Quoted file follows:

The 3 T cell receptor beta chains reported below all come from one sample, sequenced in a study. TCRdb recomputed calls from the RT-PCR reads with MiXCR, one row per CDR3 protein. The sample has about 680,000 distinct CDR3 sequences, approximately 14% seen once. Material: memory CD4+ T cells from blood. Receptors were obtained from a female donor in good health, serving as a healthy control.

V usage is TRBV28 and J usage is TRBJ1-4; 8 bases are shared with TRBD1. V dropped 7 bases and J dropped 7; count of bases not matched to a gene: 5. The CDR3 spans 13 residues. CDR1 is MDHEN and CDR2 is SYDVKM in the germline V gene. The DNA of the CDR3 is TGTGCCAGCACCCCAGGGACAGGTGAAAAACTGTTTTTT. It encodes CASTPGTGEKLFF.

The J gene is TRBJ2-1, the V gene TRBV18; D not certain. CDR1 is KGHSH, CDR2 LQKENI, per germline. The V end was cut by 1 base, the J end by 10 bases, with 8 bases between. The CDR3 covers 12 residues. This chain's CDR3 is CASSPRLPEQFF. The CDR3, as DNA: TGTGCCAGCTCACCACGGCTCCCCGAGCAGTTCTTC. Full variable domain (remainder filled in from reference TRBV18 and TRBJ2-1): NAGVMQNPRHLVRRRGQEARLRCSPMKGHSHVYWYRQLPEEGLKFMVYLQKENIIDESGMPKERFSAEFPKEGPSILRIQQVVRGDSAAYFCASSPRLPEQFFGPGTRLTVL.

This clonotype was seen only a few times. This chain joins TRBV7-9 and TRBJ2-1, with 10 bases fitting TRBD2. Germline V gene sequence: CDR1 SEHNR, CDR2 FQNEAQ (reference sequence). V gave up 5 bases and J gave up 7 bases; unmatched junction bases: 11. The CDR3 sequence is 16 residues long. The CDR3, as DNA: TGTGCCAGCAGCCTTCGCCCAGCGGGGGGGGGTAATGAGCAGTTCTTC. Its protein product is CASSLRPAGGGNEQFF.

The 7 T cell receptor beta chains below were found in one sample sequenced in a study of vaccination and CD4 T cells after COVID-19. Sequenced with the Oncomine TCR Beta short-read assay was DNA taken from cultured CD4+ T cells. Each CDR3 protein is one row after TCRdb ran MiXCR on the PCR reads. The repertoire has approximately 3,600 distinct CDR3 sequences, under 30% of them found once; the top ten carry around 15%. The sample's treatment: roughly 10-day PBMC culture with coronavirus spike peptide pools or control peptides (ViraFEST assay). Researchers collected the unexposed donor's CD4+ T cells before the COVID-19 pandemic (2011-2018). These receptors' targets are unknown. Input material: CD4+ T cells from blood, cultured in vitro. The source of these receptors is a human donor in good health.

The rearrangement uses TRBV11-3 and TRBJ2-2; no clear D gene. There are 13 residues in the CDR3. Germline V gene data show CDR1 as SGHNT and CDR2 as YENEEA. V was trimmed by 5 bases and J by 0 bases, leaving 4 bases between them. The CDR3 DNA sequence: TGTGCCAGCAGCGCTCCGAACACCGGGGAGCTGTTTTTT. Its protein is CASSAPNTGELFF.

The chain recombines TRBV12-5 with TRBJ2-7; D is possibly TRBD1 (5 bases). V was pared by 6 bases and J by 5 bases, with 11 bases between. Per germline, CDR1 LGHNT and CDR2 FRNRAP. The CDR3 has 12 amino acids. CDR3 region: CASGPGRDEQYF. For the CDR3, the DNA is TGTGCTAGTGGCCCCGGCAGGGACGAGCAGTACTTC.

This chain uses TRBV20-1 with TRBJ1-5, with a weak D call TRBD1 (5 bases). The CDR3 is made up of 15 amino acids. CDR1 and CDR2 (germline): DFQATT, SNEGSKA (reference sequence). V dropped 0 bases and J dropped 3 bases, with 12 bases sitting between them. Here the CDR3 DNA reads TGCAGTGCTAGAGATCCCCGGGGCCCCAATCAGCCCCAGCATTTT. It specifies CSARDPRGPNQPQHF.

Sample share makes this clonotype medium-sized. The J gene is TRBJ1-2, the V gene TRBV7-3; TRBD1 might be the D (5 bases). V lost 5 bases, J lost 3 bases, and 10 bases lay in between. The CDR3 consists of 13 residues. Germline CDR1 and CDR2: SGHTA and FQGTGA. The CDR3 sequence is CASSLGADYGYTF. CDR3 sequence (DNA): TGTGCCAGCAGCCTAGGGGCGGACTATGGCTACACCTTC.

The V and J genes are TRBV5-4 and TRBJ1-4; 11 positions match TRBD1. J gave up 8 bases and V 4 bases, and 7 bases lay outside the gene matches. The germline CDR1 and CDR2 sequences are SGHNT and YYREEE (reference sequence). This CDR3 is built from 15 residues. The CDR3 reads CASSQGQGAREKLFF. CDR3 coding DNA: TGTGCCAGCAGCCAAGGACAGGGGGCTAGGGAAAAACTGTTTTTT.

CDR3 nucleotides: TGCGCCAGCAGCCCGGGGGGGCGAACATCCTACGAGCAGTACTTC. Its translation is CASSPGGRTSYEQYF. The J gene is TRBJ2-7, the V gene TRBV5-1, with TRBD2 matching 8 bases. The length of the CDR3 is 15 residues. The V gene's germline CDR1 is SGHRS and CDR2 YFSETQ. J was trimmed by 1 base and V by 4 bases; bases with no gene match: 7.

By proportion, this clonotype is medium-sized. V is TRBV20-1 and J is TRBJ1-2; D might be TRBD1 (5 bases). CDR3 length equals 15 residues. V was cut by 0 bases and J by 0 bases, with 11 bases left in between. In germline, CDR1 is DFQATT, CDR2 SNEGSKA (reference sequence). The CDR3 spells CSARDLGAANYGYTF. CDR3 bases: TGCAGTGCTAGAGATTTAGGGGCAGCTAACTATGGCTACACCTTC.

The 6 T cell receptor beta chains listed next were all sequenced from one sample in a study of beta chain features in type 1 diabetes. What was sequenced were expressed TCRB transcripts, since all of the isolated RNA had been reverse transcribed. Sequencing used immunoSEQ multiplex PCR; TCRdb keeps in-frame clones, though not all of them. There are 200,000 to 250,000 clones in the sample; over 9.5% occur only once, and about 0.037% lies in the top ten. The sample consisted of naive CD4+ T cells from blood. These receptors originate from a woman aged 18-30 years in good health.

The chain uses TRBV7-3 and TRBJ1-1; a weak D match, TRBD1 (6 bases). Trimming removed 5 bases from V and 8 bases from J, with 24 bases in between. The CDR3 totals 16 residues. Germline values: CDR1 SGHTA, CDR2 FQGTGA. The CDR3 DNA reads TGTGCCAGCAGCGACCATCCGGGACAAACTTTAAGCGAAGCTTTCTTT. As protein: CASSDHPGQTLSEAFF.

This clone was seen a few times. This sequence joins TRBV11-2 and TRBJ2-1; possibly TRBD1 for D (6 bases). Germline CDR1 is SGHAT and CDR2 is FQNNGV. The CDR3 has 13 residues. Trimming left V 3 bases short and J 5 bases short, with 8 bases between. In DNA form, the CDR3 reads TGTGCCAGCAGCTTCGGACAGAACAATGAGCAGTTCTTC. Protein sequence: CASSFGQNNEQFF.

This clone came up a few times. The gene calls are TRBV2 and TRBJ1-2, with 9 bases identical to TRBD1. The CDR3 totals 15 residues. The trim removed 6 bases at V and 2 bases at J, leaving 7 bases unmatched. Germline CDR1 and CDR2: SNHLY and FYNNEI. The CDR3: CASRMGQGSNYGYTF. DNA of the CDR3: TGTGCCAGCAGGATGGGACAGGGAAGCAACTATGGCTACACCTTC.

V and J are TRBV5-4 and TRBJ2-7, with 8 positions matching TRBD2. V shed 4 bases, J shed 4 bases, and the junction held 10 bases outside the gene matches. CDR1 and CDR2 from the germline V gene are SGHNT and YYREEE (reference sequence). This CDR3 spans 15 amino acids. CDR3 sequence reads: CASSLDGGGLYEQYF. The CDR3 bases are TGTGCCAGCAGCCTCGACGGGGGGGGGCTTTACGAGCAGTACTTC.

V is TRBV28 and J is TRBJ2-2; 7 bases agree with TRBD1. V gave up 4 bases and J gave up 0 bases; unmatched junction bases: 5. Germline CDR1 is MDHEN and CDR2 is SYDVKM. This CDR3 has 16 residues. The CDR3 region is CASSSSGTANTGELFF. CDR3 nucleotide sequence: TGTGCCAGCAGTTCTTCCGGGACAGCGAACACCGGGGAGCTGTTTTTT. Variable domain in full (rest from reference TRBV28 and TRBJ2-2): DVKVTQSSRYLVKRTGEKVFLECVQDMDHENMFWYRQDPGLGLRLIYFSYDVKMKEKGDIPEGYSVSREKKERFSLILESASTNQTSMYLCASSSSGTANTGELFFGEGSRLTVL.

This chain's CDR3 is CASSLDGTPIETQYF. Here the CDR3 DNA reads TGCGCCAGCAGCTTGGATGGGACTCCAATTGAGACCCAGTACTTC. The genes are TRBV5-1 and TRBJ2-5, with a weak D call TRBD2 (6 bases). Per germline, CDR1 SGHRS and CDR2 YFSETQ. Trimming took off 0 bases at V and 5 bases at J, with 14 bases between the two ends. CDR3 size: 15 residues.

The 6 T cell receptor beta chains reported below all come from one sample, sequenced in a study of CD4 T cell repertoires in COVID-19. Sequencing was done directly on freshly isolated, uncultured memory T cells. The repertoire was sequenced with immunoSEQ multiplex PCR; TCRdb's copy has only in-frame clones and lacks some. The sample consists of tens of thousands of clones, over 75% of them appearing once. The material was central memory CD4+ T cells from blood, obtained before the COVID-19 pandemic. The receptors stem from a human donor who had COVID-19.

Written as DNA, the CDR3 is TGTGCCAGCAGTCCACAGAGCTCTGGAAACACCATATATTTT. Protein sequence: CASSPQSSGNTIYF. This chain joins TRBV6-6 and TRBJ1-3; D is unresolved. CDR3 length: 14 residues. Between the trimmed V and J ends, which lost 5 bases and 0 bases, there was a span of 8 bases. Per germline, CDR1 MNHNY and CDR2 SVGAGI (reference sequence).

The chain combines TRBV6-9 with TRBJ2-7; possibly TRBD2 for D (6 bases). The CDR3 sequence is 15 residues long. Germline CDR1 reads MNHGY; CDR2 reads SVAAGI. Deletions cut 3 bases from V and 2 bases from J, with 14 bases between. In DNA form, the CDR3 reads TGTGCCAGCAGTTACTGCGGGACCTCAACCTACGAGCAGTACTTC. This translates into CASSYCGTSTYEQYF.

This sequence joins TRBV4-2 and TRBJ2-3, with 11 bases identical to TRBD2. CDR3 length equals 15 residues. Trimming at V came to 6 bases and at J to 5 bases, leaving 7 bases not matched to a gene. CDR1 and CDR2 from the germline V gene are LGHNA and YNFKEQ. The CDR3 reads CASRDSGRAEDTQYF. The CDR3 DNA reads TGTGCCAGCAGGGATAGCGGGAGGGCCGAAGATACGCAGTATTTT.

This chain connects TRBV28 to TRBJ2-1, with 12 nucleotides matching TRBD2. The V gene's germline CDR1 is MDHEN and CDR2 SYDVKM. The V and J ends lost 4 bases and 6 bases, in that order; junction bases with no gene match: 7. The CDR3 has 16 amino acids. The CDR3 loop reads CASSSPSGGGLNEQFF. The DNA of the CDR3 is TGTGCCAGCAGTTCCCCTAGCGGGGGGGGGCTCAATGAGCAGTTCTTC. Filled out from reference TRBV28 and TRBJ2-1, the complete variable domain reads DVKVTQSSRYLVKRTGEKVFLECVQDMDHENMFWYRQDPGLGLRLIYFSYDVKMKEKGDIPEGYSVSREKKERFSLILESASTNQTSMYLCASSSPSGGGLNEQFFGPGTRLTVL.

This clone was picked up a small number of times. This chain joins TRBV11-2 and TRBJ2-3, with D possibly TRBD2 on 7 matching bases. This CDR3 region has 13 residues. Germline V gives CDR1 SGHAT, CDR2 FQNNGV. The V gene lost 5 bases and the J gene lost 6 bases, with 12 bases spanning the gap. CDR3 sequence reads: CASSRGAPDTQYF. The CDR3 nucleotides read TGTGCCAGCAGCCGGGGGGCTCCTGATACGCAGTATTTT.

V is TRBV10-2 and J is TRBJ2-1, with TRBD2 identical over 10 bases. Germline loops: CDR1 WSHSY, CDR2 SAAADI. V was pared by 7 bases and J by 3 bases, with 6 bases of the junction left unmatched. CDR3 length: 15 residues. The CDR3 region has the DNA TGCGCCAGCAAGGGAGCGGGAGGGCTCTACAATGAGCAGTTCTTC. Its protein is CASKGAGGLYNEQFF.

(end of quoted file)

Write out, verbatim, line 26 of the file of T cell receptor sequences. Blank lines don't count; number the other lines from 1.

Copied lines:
V is TRBV10-2 and J is TRBJ2-1, with TRBD2 identical over 10 bases. Germline loops: CDR1 WSHSY, CDR2 SAAADI. V was pared by 7 bases and J by 3 bases, with 6 bases of the junction left unmatched. CDR3 length: 15 residues. The CDR3 region has the DNA TGCGCCAGCAAGGGAGCGGGAGGGCTCTACAATGAGCAGTTCTTC. Its protein is CASKGAGGLYNEQFF.